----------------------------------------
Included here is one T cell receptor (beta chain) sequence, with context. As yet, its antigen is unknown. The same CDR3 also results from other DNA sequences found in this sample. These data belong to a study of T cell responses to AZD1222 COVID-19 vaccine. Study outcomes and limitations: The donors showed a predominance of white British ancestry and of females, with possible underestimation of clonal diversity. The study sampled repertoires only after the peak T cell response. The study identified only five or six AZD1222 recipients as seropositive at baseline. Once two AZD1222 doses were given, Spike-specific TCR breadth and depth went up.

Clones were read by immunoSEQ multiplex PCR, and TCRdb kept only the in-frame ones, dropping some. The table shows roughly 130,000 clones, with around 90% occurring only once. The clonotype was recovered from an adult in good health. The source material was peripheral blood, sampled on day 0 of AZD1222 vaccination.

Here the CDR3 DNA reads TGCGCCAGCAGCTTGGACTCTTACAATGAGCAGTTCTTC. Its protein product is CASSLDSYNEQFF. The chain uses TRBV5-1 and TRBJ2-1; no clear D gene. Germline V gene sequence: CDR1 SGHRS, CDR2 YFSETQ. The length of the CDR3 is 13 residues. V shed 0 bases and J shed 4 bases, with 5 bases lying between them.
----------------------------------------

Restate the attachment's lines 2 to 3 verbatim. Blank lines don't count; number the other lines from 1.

Clones were read by immunoSEQ multiplex PCR, and TCRdb kept only the in-frame ones, dropping some. The table shows roughly 130,000 clones, with around 90% occurring only once. The clonotype was recovered from an adult in good health. The source material was peripheral blood, sampled on day 0 of AZD1222 vaccination.

Here the CDR3 DNA reads TGCGCCAGCAGCTTGGACTCTTACAATGAGCAGTTCTTC. Its protein product is CASSLDSYNEQFF. The chain uses TRBV5-1 and TRBJ2-1; no clear D gene. Germline V gene sequence: CDR1 SGHRS, CDR2 YFSETQ. The length of the CDR3 is 13 residues. V shed 0 bases and J shed 4 bases, with 5 bases lying between them.